The Volcano Adventure Guide: Excellent information and background for anyone wishing to visit active volcanoes safely and enjoyably. The book presents guidelines to visiting 42 different volcanoes around the world.
Taal volcano with its lake-filled 15x20 km wide Talisay (Taal) caldera is a beautiful caldera volcano, but also one of the most active and dangerous volcanoes of the Philippines. Taal has had some of the country's largest and deadliest eruptions: At least 6 eruptions during the recorded history of Taal since 1572 claimed fatalities, mostly from powerful pyroclastic flows, as well as tsunamis produced in the crater lake.
A pulse of more frequent earthquakes (7-9 per day) has been detected under the volcano in recent days. Other parameters show at present no significant changes.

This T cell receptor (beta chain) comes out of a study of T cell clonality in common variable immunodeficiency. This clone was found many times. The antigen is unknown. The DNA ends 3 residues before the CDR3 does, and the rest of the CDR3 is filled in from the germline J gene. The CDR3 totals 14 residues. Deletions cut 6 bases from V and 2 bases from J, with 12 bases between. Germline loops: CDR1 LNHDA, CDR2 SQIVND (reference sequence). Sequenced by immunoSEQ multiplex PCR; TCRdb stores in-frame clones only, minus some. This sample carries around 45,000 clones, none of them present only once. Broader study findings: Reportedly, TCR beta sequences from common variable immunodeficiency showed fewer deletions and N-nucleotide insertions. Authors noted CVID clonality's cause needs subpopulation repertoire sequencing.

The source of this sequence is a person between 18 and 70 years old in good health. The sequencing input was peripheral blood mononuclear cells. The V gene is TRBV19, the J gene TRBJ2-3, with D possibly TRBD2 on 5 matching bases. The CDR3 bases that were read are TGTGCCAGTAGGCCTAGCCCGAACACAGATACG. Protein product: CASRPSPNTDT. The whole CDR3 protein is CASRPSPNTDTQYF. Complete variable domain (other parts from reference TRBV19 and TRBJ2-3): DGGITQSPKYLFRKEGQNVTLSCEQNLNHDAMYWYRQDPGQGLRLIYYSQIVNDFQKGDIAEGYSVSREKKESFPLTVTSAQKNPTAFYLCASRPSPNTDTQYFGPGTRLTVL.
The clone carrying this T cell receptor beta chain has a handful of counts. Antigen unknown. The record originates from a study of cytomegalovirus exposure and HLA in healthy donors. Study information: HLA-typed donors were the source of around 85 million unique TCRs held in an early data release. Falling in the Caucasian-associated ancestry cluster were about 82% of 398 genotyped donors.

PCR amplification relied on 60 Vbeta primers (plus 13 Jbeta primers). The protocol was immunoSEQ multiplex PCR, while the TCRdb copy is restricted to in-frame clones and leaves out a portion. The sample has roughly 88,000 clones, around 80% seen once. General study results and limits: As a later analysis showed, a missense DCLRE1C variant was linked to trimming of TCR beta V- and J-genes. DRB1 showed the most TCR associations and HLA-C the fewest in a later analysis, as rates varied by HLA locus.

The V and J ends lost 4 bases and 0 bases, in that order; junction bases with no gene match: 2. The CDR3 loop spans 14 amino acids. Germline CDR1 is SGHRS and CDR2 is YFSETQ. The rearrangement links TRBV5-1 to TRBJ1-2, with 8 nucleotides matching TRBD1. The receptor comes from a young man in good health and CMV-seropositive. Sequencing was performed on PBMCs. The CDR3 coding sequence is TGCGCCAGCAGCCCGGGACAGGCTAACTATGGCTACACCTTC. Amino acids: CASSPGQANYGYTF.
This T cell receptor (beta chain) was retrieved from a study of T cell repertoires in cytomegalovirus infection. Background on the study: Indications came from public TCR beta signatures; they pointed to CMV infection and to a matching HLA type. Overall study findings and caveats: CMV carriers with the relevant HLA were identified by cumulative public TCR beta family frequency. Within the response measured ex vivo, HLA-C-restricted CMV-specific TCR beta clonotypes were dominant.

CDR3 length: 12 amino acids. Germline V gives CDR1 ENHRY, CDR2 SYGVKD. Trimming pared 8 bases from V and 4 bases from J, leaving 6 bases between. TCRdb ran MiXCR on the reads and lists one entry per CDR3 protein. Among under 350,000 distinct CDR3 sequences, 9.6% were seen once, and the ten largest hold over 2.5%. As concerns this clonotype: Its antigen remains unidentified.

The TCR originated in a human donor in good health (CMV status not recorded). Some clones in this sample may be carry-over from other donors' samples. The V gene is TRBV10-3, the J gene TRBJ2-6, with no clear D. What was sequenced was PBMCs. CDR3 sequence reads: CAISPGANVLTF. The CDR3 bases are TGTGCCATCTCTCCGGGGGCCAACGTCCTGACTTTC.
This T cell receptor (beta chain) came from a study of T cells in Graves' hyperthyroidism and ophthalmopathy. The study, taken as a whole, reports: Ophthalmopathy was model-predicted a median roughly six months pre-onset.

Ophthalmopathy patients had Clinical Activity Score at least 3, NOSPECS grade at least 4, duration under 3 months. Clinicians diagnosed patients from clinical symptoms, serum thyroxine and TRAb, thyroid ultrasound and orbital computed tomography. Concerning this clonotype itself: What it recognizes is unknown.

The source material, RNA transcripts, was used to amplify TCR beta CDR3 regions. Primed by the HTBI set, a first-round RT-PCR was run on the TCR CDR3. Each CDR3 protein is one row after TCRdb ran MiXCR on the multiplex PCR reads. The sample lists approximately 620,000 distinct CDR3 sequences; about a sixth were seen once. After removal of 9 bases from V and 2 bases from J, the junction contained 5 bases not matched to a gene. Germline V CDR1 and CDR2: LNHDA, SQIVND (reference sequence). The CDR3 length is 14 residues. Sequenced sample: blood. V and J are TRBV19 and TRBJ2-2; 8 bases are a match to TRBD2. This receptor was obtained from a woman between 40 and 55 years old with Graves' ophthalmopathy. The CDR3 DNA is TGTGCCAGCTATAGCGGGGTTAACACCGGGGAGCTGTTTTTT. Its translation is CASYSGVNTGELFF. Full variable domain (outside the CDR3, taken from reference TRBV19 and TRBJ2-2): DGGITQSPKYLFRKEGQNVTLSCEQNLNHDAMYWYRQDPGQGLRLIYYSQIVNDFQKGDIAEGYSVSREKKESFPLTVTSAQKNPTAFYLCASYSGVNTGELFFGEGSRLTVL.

A slight increase in water temperature (from 33.0 to 33.9 deg C) and the level of the crater lake were measured on 6 June.
GPS data from May show that parts of the caldera remain weakly inflated compared to 2011 and the latest CO2 measurements from March were about 25% higher than in December. PHILVOLCS maintains alert level yellow.
Recently, the number of earthquakes has dropped to low (normal) levels of 0-3 on average. Still, some inflation in parts of the caldera and slightly elevated CO2 emissions are present and PHILVOLCS maintains yellow alert level. [more]
Ibu volcano photos: Ibu in Halmahera is one of the most active, but rarely visited volcanoes in Indonesia. A spectacular lava dome is growing inside the volcano's breached crater, with frequent explosions.
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